While I obviously disagree with the particular move-triggering value amounts, as I’m inclined to believe a schedule with move points of values between the actual face values being moved between would be more value-realistic (such as a move point of  $15 to move up from the $10 silver base to the $20 silver base, and then perhaps a move up point of $35 to move from the $20 sliver base to the $50 silver base).  At least the USD face value of the ALD does indeed fluctuate alongside the USD value of the underlying metal, which is much better than just stamping a completely made-up face value onto a coin as is done with the one ounce silver American Eagle ($1???).  “But Dustin,” you say, “under your scenario, what would prevent someone from selling a $10 face value Silver Liberty for the $14.50 it’s worth in it’s underlying silver, then buying another $10 face value liberty with $10 of that $14.50?”  At the point that you have a more realistic valuation of your alternative currency versus the USD based on it’s underlying metals, it’s face value would essentially represent an ALD face value, not a USD face value, and you’d essentially be dealing with a currency exchange which hopefully no one would be ignorant enough of the value of their currency to give you such a sweet, sweet deal.  Essentially, with more value-realistic move points, $10 USD would no longer equal $10 ALD.

The obvious problem that this fluctuation of the ALD’s face value creates is that as the silver-base moves up and down, the face value on minted specie may or may not be out of date.  My Silver Liberties, for example, were minted during the $10 silver base, and thus have a $10 face value on them even though the ALD is currently at the $50 silver base and should have a $50 face value, had I had them re-minted (wait for it…).  Ironically, they’re currently each actually worth about $10 due to their underlying silver, but a mere few months ago their actual value was fluctuating between $17 and $19, nearly double their minted face value. Were I to go and spend these at a merchant who accepts ALD, I would obviously want to use their supposed $50 value rather than their $10 face value.  Either the merchant must recognize the silver-base value that the coin or warehouse receipt was issued at and do the value conversion themselves, or I would have had to have my coins re-minted at the move point.

Which brings me to the third flaw I see in this model; the cost of re-minting.  If you intend to use your Liberty Dollars as currency, which is the supposition of owning them in the first place (silver bullion is much more attractive as a metals investment), you likely need to have any of your existing coins exchanged for the newly minted coins with the new silver-base face values on them, your warehouse receipts redeemed for the same or for new warehouse receipts with the correct face values, etc.  In the case of metal specie, this involves shipping costs based on weight.  The more coins you have, the heavier and therefore more expensive that is going to be.  The Liberty Dollar organization also charges a fairly hefty re-minting fee, currently at $3.25 per ounce… ouch!  That’s currently nearly 35% of the actual value of the metal.  Luckily that includes return shipping, but you likely now understand why I never re-minted my $10 base Silver Liberties.  Note that this is a service fee, and is paid any time you re-mint, likely removing any kind of value increase you achieved from the value increase of the underlying metal.  Granted, a move between silver base values doesn’t happen often, but it has happened twice in the nearly seven years that I’ve owned Liberty Dollars, and is about to happen a third time in a move back down to the $20 silver base.  In a more volatile market, as we’re likely to see in the future due to the recession we’re entering and increased meddling in the market by our ever-so-wise Federal Government and their ridiculous private-sector bailouts, these moves up and down could easily happen more and more often.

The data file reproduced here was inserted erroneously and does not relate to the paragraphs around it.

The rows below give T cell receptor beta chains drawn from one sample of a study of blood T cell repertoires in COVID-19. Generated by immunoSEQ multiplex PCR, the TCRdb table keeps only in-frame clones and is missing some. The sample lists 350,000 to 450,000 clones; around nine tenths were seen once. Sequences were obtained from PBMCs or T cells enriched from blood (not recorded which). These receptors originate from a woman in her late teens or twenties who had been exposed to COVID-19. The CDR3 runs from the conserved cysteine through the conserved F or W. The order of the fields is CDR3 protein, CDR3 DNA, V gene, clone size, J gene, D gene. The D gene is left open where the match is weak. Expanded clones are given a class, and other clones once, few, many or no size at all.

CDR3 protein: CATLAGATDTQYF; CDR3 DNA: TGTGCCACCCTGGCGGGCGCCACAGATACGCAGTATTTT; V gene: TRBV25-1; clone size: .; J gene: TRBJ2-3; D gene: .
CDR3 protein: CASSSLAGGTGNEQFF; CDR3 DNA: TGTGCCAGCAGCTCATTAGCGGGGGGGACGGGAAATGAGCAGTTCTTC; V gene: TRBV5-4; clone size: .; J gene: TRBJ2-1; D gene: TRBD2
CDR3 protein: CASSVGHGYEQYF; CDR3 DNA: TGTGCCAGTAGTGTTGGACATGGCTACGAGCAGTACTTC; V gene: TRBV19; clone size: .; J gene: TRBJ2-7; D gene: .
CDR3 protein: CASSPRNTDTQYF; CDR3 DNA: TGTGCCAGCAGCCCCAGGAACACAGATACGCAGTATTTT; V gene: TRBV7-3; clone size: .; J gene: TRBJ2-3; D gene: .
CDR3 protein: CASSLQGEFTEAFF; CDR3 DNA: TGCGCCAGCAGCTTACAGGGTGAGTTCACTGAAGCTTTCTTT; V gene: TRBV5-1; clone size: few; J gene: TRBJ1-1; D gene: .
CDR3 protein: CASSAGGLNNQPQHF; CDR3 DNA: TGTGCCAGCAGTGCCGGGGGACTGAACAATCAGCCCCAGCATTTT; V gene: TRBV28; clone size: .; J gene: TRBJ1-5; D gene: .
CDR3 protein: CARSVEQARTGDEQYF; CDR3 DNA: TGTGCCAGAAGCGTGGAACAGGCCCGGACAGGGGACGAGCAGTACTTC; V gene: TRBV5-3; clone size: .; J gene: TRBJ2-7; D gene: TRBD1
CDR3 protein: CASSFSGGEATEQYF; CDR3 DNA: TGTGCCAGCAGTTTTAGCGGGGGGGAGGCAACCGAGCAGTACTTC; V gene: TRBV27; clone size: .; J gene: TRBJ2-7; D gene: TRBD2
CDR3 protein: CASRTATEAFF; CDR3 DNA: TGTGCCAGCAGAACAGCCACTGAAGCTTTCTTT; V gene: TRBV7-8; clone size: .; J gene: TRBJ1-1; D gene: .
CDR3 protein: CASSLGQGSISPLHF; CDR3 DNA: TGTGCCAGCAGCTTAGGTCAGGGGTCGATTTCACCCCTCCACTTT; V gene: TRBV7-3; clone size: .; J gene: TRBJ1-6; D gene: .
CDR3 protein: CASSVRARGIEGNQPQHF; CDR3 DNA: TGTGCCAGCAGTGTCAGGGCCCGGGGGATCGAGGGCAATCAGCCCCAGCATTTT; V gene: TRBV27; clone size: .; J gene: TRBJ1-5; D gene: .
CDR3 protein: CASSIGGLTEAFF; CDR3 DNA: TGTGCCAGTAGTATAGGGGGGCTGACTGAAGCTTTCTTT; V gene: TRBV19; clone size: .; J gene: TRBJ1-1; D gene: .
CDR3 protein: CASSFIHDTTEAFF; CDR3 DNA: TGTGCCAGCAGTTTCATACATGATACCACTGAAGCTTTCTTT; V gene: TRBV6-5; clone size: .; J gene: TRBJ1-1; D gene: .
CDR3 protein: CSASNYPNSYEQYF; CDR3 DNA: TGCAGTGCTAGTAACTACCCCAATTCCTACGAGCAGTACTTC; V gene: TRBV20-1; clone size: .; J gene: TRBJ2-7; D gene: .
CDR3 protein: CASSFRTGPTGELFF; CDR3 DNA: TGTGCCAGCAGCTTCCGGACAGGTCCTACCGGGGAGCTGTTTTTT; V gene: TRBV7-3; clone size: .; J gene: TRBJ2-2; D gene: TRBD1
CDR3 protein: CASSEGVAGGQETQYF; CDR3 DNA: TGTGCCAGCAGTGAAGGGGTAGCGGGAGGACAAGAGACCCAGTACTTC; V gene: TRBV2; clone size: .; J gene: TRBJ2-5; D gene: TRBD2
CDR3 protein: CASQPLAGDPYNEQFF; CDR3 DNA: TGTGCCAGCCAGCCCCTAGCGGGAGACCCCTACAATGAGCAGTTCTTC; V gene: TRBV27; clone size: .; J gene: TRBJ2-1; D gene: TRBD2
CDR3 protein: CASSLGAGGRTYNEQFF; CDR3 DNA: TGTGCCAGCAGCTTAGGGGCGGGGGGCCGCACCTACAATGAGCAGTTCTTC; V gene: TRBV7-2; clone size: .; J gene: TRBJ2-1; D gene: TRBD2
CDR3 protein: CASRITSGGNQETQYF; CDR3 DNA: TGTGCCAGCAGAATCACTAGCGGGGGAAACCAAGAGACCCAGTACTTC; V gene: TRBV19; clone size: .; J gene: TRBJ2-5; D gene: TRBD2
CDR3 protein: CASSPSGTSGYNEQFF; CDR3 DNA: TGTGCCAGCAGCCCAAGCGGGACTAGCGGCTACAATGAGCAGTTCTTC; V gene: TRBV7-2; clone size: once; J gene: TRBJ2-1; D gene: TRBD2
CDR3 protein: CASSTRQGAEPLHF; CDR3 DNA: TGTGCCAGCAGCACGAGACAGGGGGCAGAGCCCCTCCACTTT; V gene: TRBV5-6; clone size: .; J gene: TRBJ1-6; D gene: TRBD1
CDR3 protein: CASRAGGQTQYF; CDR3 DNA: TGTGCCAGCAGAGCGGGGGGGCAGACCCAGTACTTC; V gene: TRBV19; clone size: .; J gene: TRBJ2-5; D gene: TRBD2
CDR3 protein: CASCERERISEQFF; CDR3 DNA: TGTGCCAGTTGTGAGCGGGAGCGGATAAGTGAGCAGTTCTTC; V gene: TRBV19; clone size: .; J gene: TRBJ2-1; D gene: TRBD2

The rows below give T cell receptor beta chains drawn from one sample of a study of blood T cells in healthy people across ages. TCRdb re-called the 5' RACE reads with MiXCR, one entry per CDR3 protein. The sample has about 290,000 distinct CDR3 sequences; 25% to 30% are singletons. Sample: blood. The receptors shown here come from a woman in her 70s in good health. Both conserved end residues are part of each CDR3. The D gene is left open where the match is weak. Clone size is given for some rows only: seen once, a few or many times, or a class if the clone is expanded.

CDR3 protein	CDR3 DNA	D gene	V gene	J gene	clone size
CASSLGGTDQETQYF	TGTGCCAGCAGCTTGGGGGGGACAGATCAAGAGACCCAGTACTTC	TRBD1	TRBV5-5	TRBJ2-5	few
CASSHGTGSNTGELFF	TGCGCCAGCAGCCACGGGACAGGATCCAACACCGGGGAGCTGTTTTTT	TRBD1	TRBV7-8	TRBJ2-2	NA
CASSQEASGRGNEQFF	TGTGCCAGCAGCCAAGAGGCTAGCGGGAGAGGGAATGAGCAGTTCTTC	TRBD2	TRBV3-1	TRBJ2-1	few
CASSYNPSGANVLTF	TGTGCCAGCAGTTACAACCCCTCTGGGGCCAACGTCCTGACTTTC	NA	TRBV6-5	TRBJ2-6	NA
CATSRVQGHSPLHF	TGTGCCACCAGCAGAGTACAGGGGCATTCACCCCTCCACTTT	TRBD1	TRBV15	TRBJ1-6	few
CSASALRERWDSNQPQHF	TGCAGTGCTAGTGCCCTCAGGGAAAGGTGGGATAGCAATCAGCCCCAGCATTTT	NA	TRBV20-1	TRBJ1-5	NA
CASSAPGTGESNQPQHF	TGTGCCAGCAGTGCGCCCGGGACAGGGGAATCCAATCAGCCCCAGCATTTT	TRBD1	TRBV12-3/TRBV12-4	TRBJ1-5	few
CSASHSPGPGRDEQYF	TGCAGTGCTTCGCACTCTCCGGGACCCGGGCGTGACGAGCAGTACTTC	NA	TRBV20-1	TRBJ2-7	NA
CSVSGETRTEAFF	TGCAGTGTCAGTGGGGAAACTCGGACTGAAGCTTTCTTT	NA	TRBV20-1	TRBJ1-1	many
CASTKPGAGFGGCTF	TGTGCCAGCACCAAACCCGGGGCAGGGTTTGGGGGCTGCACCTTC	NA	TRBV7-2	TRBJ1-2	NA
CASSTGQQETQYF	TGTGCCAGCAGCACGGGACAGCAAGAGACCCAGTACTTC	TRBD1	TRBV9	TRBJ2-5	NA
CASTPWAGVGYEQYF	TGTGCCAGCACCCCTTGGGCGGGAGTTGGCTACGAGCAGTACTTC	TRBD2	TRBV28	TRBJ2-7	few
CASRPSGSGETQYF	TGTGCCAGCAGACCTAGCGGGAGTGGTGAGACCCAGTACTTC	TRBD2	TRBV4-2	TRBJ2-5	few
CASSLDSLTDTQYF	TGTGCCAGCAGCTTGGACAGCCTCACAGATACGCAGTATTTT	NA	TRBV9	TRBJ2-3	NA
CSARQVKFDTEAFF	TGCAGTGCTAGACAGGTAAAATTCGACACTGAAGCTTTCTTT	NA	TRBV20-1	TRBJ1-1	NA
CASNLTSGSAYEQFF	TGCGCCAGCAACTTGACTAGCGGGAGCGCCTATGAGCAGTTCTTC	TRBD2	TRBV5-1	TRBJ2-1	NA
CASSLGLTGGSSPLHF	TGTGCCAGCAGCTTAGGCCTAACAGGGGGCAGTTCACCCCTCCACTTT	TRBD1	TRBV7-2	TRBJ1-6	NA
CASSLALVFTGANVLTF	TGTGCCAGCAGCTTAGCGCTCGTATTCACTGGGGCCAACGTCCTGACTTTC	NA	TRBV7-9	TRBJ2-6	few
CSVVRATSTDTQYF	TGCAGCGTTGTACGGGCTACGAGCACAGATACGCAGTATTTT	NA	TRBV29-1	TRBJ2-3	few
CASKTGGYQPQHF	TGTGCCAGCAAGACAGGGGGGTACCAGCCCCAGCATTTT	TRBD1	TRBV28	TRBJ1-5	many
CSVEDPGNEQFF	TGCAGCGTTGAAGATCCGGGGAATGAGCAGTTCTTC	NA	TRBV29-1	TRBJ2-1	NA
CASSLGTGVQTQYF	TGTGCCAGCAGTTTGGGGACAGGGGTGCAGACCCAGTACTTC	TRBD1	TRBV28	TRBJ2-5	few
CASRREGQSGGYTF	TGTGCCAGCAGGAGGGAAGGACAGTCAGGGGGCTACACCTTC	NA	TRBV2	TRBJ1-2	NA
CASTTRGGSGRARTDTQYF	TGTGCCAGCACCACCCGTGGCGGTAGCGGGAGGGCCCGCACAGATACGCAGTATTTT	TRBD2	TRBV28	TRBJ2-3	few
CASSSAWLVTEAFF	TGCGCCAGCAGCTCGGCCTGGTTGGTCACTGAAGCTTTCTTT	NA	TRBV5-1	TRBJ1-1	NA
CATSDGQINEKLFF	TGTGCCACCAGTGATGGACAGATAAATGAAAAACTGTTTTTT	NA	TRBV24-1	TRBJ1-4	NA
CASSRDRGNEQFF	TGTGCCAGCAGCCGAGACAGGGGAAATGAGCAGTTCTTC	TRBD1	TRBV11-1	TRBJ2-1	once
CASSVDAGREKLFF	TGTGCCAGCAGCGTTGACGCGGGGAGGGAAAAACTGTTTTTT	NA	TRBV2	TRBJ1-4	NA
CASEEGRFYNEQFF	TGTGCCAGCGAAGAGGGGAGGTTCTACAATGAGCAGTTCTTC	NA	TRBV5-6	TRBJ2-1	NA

So, because these three primary (and inter-related) flaws that I’ve outlined above spawn entirely from the Liberty Dollar’s USD-based face value, it has become my opinion that an improved Liberty Dollar model, or any competing model, should not tie itself directly to the USD in any way and truly be an “alternative” currency.  I understand why the Liberty Dollar’s monetary architect chose to do this in order to create an easily understandable environment and method for exchange with the current currency denomination of the land, but I believe it has ended up causing more problems than it has solved.

What I believe is generally needed is a return to a just weights and measures based economy where products and services are priced in weight of another commodity, in this case gold and silver, and payment for such is measured fairly and justly.  The Liberty Dollar and other alternate currencies are a step in the right direction, but as mentioned they all generally tie themselves back to the USD.  Accomplishing such a change unfortunately requires a complete paradigm shift in point-of-sale when dealing with “cash”; cash registers would need to be able to accurately weigh any metals provided for payment, and pricing would obviously either need to be priced in weights or priced in multiple currencies such as USD and silver.  Merchants and service providers would likely need to regularly change their prices, either the USD prices or the silver prices, as the exchange rate (value of silver in USD) fluctuates.  I would tend to believe that, over time, the currency with real value’s prices (silver) would stabalize and the USD prices would be the ones changing regularly.  One upside to a model like this is that .999 fine silver rounds  and .9999 fine gold rounds are fairly plentiful and could be used as “cash”, whether they be American Eagles, Liberty Dollars, generic bullion rounds or bars, etc.  Minted face values in USD no longer matter, because products are priced based in weight of the metals which have intrensic value.  The cooresponding down-side is that half-ounce, quarter-ounce, tenth-ounce, etc. specie are much less common and these would be needed to make change for less valuable products.  One ounce of silver is currently worth around $10, so my frequent trip to Whataburger would likely start costing me $10 (one ounce silver) until the merchant could readily make change with half, quarter, or tenth ouce silver bullion.  Fortunately we’re rapidly moving into a paperless and cashless world where exact amounts of commodities such as metals can be digitally represented and exchanged without this physical barrier through your bank or metals warehouse.  Banks and metals warehouses could also issue warehouse reciepts in small denominations of silver for use as paper currency as the Liberty Dollar attempted to do.  You would essentially get pre-printed bank-specific warehouse reciepts for various weights of silver from your bank’s ATM.  These advancements in technology should theoretically make it even easier to move from a debt-based fiat currency like the USD to again using metals commodities as currency.